Milton Luiz will no longer be confined to dry ground while his children enjoy the water this summer.
The Prospect man is among a growing number of adults getting into the pool later in life through Blacktown Council’s Aqua Learn to Swim program.
The growing popularity of adult classes in western Sydney reflects research from Royal Lifesaving Society NSW, which shows tourists and migrants are over-represented in drowning statistics.
Mr Luiz, 55, was raised in India and did not have the chance to learn how to swim as a child. He then nearly drowned at a dangerous beach as a teenager.
The father of two made sure his own children learned at a young age, but never felt comfortable joining them in the water.
“My famous saying was, ‘I could drown in two inches of water’,” he said.
“I thought it was too late for me to learn. But the instructor encouraged me and I thought, let’s take the plunge.”
Mr Luiz has now signed up for his third term of lessons. His aim is to be able to go snorkelling and swim at a calm beach.
“It was all to do with getting over the fear. The only way is to confront it,” he said.
“It’s changed me, I really enjoy jumping into the water now. There’s a sense of achievement the first time you jump in the deep end.”
Royal Lifesaving Society NSW health promotion manager Kimberley Noffs said it’s important for migrants of all ages to learn how to swim.
“Participating in aquatic recreation is part of Australian culture,” she said. “It’s a very hot country, we’re always out and about at the beach, the river and the pool, and often we see people from culturally diverse communities not necessarily understanding the importance of water safety.”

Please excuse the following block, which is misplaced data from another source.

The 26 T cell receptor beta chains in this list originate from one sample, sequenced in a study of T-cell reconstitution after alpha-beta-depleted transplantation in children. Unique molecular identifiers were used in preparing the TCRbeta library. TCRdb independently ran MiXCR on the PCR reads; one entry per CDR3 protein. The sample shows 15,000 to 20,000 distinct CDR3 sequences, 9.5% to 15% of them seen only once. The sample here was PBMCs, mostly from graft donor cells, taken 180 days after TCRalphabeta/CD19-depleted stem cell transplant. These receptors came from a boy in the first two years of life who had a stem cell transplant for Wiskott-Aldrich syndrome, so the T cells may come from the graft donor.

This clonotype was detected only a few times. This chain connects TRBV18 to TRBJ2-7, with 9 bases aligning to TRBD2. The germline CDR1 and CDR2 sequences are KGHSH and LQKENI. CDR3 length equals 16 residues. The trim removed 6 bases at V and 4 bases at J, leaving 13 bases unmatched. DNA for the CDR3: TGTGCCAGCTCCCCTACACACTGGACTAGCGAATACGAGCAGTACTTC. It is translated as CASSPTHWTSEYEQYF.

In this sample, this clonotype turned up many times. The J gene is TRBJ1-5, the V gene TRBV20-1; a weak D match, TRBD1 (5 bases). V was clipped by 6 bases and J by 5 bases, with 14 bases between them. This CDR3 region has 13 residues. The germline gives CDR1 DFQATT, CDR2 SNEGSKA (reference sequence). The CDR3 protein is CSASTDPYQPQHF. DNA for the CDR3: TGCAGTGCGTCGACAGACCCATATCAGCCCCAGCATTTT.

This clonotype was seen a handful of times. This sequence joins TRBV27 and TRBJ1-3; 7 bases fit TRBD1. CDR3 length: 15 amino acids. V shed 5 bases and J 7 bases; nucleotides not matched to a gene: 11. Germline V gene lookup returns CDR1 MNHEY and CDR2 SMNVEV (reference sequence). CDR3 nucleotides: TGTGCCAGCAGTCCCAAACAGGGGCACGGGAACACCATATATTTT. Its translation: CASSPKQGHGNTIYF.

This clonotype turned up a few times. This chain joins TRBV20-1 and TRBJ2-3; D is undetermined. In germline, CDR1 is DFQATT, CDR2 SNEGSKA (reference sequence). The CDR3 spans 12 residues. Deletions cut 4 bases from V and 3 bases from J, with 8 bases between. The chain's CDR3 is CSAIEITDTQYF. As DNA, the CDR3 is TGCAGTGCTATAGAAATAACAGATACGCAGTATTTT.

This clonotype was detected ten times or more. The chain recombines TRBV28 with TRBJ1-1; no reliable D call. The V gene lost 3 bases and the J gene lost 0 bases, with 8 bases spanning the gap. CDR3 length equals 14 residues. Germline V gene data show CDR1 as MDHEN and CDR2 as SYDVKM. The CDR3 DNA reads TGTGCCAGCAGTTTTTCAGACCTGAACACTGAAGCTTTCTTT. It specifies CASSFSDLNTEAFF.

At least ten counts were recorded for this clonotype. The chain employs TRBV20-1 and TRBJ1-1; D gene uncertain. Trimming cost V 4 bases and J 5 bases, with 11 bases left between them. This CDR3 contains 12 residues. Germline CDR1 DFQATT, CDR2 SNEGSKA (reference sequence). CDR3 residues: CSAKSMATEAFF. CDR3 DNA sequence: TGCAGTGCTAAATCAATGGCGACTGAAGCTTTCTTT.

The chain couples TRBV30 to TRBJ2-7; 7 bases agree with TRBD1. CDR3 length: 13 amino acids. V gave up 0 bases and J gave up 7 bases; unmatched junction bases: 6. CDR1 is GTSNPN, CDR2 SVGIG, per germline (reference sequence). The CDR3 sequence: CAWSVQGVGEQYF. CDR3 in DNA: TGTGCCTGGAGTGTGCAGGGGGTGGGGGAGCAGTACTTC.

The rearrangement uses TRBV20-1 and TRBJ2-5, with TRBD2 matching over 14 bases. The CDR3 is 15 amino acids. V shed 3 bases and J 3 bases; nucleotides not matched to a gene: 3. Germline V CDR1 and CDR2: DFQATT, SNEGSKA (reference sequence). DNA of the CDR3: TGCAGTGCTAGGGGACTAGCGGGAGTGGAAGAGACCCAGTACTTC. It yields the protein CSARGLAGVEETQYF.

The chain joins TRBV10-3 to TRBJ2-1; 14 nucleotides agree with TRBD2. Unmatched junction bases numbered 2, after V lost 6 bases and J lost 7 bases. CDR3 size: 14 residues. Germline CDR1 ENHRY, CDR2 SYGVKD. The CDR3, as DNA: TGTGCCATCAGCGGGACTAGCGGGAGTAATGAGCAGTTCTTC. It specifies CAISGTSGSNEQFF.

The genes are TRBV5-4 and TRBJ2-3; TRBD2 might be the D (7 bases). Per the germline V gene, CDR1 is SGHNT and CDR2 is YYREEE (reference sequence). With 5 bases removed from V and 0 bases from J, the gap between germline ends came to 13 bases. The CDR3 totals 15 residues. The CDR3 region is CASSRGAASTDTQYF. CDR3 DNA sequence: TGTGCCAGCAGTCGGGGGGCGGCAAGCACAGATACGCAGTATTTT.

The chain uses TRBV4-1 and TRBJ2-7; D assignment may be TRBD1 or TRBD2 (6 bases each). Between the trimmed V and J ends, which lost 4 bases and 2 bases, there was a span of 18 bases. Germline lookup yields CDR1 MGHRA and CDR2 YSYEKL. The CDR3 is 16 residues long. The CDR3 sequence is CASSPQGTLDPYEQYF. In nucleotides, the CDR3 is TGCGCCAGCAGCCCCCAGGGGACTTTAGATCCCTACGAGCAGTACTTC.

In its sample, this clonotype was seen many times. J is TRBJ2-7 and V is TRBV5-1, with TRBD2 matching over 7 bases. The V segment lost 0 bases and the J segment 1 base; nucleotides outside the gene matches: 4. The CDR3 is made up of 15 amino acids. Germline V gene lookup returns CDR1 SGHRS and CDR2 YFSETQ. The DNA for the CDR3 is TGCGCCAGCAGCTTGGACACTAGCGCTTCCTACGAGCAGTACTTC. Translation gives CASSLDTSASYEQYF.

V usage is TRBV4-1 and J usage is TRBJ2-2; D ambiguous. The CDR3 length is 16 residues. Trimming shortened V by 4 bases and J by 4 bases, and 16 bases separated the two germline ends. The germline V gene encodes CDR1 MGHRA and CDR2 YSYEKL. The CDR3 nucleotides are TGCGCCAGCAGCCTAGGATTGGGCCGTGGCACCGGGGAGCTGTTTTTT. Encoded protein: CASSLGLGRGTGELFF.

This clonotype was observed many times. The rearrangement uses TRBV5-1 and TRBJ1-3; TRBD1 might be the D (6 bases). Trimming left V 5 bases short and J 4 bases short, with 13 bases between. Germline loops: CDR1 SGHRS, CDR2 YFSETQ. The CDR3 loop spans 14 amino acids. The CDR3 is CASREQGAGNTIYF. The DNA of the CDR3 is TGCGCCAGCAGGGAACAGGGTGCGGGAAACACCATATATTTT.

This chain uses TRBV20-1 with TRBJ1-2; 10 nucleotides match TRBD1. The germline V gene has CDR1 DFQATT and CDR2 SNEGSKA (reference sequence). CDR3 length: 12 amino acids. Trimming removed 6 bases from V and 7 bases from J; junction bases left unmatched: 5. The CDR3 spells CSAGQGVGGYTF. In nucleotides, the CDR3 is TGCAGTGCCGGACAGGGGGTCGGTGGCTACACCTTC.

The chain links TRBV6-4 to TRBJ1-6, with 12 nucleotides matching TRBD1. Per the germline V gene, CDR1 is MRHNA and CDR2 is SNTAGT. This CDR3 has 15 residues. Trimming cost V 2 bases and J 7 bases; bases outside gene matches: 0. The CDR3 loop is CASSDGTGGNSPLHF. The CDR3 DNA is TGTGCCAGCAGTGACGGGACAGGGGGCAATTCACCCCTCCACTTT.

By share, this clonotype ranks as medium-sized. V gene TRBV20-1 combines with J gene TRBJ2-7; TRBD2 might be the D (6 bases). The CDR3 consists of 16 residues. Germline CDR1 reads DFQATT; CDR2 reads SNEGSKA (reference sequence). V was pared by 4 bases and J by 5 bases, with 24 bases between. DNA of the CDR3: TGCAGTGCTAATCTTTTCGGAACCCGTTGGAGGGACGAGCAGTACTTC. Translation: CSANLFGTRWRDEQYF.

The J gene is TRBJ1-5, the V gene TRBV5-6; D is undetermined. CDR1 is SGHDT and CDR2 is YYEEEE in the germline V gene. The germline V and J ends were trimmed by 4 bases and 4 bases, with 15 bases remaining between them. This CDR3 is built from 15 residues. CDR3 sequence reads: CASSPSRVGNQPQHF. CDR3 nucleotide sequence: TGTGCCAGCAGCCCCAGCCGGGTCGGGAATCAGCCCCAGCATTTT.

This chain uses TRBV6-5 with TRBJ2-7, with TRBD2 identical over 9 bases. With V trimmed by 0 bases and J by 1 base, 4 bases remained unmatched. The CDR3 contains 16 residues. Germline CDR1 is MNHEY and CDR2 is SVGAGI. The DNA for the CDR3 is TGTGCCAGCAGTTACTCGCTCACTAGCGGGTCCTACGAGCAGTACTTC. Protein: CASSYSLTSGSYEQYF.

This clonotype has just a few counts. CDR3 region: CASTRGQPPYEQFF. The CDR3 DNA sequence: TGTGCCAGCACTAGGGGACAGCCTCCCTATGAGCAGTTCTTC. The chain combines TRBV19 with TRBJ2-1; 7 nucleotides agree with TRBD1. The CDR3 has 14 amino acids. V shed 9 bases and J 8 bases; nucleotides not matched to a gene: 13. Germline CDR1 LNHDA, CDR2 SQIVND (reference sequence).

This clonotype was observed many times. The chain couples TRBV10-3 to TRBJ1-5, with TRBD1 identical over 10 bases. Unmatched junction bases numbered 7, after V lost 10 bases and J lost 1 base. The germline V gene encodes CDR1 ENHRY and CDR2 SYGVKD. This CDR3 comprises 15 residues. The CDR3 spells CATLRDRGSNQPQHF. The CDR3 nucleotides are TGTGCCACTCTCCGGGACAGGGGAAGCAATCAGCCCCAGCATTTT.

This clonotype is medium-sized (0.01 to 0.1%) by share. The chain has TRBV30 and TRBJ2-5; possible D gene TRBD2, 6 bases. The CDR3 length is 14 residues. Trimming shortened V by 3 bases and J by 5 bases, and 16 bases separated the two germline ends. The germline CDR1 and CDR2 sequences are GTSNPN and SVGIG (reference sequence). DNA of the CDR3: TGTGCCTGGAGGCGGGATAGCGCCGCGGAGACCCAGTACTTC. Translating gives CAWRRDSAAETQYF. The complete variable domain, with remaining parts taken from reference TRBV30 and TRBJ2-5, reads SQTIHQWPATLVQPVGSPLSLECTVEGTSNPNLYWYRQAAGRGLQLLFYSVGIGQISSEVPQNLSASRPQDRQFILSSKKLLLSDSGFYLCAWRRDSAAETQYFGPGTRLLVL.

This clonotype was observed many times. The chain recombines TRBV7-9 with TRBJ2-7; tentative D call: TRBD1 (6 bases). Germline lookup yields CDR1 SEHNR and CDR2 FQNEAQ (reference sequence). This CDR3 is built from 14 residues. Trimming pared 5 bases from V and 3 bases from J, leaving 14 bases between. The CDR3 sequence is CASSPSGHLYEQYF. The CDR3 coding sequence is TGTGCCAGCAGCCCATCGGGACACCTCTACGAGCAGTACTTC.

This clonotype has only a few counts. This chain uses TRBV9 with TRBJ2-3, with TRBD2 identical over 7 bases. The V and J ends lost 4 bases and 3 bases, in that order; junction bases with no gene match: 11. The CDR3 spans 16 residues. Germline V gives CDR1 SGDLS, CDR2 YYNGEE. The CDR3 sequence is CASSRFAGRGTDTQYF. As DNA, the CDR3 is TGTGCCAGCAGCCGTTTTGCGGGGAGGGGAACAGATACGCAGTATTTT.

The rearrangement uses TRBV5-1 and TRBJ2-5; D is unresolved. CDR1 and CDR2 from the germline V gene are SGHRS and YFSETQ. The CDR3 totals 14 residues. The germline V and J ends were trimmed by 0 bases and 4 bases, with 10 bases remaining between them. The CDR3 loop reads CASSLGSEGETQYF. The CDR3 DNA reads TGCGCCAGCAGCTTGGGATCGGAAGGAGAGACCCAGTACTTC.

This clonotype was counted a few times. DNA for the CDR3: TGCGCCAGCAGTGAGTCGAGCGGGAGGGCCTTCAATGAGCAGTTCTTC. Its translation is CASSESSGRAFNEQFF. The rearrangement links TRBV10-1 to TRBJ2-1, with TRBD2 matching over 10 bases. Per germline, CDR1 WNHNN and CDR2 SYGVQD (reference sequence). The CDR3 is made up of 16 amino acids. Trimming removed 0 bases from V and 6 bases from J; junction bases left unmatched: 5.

The society last year gave free swimming lessons to 3000 adults and thousands more children, including at its unique safety and training academy in Seven Hills.
Ms Noffs said besides swimming and first aid lessons, there were other important skills to learn before venturing in a beach or river.
Invisible currents, submerged objects, lack of supervision and the presence of alcohol make rivers and dams Australia’s most deadly waterways.
While children are the most vulnerable, recent statistics showed people aged 45-54 made up the highest amount of drownings.
More than 70 per cent of adults who drowned in Australia last year were men, often due to alcohol intake and risk-taking behaviour, according to Ms Noffs.
She said people should leave their drinking until they were away from water, where they may be a risk to themselves and others.
“Always go with another person. Don’t ever swim or do any aquatic recreation by yourself. It’s important to have someone there to help you in you get into danger.”
Beginner, intermediate and advanced swimming lessons run at each of Blacktown Council’s five aquatic centres for anyone aged six months or older.
- Expressions of interest are now open for term four of the Aqua Learn to Swim program. For more information call 9622 2279